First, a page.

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Mutton Cove Gas Pipeline

Mutton Cove Gas Pipeline-1 Mutton Cove Gas Pipeline-2 Mutton Cove Gas Pipeline-3 Mutton Cove Gas Pipeline-4 Mutton Cove Gas Pipeline-5

Client: SEAGAS

Location: Mutton Cove, Osborne

Contract Value: $80k


Spry Civil Construction were engaged to undertake a deep excavation of the Port Campbell to Adelaide SEA Gas pipeline at Mutton Cove Conservation Park (Osborne, SA). The purpose of the excavation was to perform a pipeline defect assessment and rectification works where necessary.

Prior to works commencing, a permit was obtained from the Environment Protection Authority to discharge treated excavation water back into the Port River. A licence was also obtained from the Department of Environment and Water (DEW) to enter and work on the land parcel, which is a conservation area.

An excavation dewatering system was installed, and additional pumps were brought in to ensure the excavation was dry enough for personnel entry. An engineered shoring system was then installed to hold back the pressure of water and surrounding soils from entering the excavation. 

The excavation was considered to be a confined space with a potential contaminated atmosphere, so each person entering was connected via a harness to a fall arrest inertial reel, and then once inside, to a winch extraction system. When the presence of hydrogen sulphide gas was detected above the minimum safe threshold, the workers also had to wear an approved respirator. The pipeline was fully exposed back to the bare metal for close inspection and engineering assessment by SEA Gas. Coating defects and metal loss rectification works were then managed by SEA Gas in accordance with industry protocols..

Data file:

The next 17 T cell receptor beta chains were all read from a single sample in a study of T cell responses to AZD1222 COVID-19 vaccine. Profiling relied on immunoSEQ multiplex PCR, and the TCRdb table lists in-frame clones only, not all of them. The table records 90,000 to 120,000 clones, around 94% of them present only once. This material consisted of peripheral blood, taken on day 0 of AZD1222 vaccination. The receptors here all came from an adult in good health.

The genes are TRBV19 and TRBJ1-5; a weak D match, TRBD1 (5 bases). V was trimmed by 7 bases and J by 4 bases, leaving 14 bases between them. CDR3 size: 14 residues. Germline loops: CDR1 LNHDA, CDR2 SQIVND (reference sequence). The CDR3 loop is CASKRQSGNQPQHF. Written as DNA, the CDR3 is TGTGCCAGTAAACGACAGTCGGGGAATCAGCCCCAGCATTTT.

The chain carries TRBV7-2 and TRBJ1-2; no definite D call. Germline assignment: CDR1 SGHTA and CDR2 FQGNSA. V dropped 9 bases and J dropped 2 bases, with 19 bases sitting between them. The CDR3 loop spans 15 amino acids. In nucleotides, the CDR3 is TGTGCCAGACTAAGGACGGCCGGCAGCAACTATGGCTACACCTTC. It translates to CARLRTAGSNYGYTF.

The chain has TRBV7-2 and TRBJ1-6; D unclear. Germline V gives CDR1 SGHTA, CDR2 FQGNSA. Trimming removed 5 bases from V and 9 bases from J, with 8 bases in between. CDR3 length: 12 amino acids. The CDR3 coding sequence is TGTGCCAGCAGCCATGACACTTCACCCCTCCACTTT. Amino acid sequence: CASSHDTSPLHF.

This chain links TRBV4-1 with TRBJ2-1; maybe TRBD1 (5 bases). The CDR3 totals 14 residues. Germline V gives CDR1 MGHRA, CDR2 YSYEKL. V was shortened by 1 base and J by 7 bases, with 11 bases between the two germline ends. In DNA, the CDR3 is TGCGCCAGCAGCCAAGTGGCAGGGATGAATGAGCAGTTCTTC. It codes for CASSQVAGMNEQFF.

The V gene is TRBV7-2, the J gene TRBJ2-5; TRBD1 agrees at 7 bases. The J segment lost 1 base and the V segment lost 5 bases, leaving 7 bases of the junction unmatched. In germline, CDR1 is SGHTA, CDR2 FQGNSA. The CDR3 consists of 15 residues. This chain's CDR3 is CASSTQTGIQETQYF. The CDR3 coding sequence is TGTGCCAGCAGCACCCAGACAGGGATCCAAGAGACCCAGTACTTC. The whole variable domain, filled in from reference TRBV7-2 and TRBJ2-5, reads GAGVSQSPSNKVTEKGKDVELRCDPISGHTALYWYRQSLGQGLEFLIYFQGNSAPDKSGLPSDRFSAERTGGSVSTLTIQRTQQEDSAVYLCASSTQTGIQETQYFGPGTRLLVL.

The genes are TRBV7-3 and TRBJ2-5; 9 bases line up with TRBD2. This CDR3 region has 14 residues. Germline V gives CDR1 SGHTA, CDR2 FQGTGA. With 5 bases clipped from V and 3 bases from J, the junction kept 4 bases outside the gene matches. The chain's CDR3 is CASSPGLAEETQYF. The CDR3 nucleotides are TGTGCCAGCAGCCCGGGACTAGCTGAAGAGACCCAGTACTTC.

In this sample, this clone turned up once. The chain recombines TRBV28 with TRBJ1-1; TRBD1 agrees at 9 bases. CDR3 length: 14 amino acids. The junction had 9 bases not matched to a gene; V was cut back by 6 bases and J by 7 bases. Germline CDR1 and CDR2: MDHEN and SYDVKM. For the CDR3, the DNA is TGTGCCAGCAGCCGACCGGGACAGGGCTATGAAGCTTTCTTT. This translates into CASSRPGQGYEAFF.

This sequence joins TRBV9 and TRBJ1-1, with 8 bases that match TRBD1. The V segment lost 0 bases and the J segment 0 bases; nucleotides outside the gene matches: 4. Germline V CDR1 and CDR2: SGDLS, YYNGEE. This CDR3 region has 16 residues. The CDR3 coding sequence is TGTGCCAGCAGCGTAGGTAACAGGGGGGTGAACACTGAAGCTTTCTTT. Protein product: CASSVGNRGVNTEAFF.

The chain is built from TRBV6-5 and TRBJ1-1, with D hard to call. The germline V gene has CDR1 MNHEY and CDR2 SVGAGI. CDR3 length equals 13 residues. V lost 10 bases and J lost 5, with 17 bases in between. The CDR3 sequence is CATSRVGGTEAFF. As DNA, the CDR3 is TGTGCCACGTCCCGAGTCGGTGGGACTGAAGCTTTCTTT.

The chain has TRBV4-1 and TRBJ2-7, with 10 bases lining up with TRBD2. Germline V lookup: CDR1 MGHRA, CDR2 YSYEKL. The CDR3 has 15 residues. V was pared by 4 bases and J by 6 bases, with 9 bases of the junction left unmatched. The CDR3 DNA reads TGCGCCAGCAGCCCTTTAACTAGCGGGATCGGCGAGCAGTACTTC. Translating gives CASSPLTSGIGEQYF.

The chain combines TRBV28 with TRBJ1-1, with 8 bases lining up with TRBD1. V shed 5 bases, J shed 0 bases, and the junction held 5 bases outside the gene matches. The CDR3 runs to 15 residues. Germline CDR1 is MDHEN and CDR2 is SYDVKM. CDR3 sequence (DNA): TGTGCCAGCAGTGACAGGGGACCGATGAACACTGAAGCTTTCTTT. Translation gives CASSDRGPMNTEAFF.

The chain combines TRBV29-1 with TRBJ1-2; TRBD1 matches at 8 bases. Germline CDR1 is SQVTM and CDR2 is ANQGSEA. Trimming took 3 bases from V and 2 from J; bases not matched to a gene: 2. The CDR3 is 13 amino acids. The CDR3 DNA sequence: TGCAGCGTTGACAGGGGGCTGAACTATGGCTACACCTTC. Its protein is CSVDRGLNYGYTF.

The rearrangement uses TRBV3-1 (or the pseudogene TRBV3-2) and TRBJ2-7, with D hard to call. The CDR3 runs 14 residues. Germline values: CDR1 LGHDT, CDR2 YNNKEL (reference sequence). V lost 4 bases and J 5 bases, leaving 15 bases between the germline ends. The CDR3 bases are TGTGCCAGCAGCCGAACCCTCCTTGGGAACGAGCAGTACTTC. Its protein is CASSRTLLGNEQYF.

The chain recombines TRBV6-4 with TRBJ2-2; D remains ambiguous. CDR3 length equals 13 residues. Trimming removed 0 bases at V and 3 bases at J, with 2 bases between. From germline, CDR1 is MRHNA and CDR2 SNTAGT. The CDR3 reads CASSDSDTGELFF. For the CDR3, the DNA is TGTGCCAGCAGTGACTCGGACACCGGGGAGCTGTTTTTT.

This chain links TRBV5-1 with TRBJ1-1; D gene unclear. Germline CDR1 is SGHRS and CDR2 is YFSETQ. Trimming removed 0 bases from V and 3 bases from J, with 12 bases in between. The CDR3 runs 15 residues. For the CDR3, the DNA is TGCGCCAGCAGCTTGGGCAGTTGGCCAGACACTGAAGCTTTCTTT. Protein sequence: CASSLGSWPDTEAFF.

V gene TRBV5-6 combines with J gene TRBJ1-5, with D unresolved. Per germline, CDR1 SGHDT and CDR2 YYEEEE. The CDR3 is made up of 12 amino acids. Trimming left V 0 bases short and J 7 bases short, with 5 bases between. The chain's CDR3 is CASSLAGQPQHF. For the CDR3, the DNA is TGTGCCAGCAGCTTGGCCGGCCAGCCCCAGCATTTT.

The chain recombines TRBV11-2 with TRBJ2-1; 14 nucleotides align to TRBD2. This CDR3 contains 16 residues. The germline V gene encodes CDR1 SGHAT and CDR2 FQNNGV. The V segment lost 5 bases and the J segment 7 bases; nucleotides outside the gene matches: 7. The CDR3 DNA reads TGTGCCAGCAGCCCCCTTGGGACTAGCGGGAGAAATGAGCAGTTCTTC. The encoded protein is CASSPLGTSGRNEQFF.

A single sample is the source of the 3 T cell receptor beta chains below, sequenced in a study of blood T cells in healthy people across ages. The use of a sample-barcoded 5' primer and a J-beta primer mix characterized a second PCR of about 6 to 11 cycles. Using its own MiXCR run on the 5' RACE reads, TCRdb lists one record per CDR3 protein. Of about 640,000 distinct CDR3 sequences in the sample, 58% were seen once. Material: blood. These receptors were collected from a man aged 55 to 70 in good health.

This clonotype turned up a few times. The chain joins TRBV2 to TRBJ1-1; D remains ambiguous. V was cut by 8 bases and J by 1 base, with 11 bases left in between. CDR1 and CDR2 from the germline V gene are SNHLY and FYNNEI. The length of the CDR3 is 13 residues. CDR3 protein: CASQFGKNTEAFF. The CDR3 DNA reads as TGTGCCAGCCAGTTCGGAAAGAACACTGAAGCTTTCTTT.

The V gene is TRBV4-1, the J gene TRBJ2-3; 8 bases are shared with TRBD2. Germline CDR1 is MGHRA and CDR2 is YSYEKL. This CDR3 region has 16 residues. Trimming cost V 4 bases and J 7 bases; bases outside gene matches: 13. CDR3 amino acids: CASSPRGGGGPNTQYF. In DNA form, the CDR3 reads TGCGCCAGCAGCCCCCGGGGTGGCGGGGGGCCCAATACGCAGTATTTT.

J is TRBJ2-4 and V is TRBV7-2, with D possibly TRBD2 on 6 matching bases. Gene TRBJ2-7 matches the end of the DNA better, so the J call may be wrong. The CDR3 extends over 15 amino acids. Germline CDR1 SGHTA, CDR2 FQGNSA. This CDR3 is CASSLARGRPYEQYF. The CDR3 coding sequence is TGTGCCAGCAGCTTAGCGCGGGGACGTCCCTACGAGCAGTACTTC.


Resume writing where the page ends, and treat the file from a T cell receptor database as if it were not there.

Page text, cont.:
The entire 4m length of exposed pipeline was then re-coated using an approved two tape system, tested for discontinuities, sand shaded and backfilled.  In re-coating the pipeline, several challenges were overcome by the project team, including keeping the pipeline dry during recoating (as water continued to ingress down the side of the shoring onto the pipeline) and surface preparation of the existing coating, which was either disbonding or holding moisture, at the pipeline /shoring interface.

Works Undertaken:

The excavation was very challenging due to the depth, which was 5.5m to bottom of excavation, the close proximity to the tidal influences of the Port River and the fact that the pipeline was fully pressurised (>100 Bar). 

The high-risk work included:

Bulk Earthworks, Stormwater Installation, Sewer Installation, Portable Water Installation, Gas Main Installation, Electrical Installation, Installation of Lighting, Common Service Tenching, Kerbing, Footpath, Pavement Works, Asphalt Supply

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